The Lyric Opera of Chicago opened its 2012-13 season in rip-roaring fashion with a new production of "Elektra." What's more, American soprano Christine Goerke made a towering vocal and dramatic house debut in the title role, which should garner her plenty of plaudits to claim the mantle of this generation's essential Elektra.
Working together in stunning alignment, the Lyric's musical and dramatic forces combined so that its "Elektra" delivers a sucker punch of dramatic sound and fury -- exactly what composer Richard Strauss and librettist Hugo von Hofmannsthal demanded for their still-unsettling 1909 opera based upon Sophocles' bloody Greek tragedy.
"Elektra"★ ★ ★ ★
Location: Lyric Opera of Chicago at Civic Opera House, 20 N. Wacker Drive, Chicago, (312) 332-2244 or lyricopera.org
Showtimes: 7:30 p.m. Wednesday, Oct. 10; Saturday, Oct. 13; Friday, Oct. 19; Monday, Oct. 22; Tuesday, Oct. 30; and 2 p.m. Friday, Oct. 26
Running time: About one hour and 45 minutes, no intermission
Parking: Paid garages nearby
Rating: For mature teens and older
Recently knighted Scottish director Sir David McVicar insightfully makes this "Elektra" feel both ancient and modern, while also applying some visual cues and staging ideas that are sure to be controversial, if disturbingly and dramatically appropriate.
For example, one of the leading ladies dons practically bare prosthetic breasts while her bloodthirsty attendants wear historically infused sadomasochistic gear. McVicar also bestows messianic powers to one character, which I've never encountered before in my studies of the dysfunctional House of Atreus.
Working closely with Scottish production designer John Macfarlane, McVicar depicts the setting of "Elektra" as a bombed-out palace teetering on the verge of collapse into the courtyard remnants of a ceremonial pool. It's most likely the basin where cuckolded Trojan War hero Agamemnon was brutally murdered by his wife, Klytamnestra (a wonderfully paranoid and powerfully sung performance by mezzo-soprano Jill Grove), and her lover, Agisth (tenor and Ryan Opera Center alum Roger Honeywell, appearing with dried bloodstained arms and a decidedly decadent outfit).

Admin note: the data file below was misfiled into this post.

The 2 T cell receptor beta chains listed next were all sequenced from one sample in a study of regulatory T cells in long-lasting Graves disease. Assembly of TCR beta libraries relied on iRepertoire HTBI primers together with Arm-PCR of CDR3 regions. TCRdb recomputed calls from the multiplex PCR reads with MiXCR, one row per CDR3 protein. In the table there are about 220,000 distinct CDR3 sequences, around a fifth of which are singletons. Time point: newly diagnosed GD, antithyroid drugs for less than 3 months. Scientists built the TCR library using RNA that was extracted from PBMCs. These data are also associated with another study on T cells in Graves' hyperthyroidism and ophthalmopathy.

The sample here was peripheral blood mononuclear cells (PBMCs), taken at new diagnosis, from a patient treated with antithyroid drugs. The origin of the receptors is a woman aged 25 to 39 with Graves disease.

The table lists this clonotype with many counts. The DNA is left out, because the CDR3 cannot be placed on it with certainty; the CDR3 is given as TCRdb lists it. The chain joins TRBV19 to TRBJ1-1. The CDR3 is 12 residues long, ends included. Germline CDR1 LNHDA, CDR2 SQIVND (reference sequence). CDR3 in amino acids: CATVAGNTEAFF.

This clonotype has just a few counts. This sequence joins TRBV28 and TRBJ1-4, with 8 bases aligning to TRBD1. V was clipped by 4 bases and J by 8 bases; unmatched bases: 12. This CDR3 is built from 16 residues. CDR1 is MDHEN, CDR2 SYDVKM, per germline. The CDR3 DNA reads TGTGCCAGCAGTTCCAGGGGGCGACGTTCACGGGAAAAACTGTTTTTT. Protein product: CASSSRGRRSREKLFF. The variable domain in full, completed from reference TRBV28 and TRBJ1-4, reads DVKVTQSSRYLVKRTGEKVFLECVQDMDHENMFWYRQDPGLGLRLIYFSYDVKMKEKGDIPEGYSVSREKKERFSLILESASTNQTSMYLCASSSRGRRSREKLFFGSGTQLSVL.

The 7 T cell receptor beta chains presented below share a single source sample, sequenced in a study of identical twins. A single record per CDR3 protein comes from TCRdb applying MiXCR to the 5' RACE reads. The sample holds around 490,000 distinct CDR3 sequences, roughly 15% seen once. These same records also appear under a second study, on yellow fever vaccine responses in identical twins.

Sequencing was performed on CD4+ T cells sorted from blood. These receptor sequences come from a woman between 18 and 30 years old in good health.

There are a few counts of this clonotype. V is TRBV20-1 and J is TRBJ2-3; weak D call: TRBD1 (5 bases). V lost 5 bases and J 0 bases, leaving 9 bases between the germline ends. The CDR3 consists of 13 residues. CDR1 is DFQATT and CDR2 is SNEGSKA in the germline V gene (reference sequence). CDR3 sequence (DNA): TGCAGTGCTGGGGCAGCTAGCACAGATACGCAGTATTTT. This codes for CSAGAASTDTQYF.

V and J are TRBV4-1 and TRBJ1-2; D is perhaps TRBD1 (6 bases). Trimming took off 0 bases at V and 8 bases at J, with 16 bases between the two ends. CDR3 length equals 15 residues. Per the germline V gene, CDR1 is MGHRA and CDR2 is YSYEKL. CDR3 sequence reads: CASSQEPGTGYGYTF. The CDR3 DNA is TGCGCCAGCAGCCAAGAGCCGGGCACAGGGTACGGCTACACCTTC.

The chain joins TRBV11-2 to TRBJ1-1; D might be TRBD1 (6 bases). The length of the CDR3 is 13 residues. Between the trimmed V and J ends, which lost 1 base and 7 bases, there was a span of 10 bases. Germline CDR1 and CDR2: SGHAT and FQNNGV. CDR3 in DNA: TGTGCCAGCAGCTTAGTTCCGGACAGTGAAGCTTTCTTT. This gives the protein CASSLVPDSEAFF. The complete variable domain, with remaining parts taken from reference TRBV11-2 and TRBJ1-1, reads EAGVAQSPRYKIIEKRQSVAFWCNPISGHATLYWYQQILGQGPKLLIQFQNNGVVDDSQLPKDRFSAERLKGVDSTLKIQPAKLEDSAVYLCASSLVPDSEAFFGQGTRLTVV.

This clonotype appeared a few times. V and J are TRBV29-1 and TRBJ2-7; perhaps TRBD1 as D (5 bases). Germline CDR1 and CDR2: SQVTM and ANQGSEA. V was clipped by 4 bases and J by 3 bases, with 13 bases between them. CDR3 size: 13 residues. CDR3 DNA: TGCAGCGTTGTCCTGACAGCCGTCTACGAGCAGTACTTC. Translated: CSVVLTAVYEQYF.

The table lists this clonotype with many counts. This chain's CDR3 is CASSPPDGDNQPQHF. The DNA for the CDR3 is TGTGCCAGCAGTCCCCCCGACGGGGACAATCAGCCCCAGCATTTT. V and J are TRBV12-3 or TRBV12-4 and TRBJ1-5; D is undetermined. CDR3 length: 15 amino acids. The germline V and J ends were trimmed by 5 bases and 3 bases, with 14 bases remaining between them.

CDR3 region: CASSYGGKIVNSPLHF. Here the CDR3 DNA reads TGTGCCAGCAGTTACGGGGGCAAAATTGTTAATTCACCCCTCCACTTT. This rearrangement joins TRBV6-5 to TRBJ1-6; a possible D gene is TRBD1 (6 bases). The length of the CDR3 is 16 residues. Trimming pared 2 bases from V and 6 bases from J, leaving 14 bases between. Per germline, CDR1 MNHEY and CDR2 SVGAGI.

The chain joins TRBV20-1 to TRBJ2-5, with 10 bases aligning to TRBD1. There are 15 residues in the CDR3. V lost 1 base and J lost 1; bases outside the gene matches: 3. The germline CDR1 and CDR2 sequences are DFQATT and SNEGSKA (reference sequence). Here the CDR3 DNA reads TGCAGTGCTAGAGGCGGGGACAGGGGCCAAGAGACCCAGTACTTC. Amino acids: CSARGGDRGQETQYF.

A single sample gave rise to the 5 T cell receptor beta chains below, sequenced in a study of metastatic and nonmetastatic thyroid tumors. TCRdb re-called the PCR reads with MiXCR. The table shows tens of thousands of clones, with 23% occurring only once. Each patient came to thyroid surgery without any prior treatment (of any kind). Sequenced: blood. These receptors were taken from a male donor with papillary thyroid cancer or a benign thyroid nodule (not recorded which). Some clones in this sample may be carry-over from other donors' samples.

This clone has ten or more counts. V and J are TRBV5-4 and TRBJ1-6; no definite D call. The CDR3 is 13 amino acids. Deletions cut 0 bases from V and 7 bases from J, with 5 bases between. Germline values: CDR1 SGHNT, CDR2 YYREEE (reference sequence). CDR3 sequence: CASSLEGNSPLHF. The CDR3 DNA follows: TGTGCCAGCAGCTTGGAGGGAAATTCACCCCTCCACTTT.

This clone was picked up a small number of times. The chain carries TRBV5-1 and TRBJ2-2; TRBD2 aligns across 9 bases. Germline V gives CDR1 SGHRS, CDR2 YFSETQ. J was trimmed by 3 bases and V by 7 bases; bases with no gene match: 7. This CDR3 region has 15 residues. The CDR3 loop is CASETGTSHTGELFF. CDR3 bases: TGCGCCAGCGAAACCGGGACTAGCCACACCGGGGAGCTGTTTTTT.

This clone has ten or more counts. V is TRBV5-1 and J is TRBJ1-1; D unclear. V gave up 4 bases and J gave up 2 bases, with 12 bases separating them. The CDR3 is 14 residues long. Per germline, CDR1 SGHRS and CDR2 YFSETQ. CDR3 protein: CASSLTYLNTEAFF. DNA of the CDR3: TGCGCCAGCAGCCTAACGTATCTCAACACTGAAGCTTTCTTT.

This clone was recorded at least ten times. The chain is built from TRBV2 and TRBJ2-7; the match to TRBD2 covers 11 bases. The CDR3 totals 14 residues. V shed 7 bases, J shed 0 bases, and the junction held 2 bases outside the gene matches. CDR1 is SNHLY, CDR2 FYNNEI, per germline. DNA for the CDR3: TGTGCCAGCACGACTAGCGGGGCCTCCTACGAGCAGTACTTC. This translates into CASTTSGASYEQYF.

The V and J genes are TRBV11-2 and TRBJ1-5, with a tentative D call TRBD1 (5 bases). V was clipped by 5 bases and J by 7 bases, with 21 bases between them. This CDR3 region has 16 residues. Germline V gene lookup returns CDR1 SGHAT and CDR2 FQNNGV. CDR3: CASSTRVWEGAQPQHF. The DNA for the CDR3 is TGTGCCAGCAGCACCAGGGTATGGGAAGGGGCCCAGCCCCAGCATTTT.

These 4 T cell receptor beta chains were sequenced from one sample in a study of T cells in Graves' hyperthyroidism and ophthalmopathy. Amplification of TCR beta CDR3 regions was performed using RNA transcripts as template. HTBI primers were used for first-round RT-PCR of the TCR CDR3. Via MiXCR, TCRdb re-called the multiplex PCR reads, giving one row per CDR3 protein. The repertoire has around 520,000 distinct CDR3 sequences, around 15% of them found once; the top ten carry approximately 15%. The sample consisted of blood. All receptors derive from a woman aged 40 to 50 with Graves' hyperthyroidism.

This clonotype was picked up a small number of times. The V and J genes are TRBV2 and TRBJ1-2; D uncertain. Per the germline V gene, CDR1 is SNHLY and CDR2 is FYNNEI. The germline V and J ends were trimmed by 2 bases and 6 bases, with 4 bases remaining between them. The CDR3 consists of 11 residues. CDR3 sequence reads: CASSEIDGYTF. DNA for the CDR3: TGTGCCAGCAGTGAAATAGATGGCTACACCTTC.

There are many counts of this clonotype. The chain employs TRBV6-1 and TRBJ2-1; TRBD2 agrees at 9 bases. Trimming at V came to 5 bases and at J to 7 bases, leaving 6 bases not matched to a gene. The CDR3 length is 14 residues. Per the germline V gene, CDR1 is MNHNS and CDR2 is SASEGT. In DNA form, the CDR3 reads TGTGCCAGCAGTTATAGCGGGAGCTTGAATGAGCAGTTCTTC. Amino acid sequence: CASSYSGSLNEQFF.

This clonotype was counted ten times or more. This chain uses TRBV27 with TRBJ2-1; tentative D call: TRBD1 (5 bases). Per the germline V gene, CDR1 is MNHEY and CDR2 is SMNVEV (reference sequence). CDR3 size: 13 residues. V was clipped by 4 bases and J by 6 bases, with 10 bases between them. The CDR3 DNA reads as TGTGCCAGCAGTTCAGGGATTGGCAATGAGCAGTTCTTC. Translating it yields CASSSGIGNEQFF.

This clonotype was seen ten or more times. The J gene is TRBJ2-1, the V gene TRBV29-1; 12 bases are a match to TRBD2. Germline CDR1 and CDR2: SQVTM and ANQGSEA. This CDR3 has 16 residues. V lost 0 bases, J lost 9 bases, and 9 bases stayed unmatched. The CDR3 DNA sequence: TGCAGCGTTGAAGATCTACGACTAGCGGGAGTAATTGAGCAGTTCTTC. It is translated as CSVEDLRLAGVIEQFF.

Goerke is more than up to the challenges of the disheveled Elektra, which requires expert acting and singing stamina since the character nearly never leaves the stage. Goerke was able to vocally cut through Strauss' massive wall-of-sound orchestrations, coloring Elektra's outward shows of mental instability as she longs for the day that her father's death will be avenged.
Goerke also gets to show other complex aspects of Elektra's character, ranging from the annoyed calculation while hearing the pleas of her more compliant sister, Chrysothemis (a securely sung turn by soprano and Ryan Opera Center alumna Emily Magee), or her calm elation at being reunited with her long-lost brother, Orest (a dignified and stentorian portrayal by baritone Alan Held).
"Elektra" calls for one of the largest orchestras in the operatic repertoire, and Lyric music director Sir Andrew Davis conducted the forces of the Lyric Opera Orchestra with commanding drive and stirring intensity. Davis and debuting chorus master Martin Wright also corral a sturdy contingent of smaller supporting roles and the offstage choral bursts of dread and fear.
By the time Lyric's "Elektra" churns toward its blood-soaked conclusion, don't be surprised if you find yourself simultaneously exhausted and elated by everything that has been put before you. "Elektra" is an operatic masterwork and the Lyric Opera of Chicago's new production more than does right by it.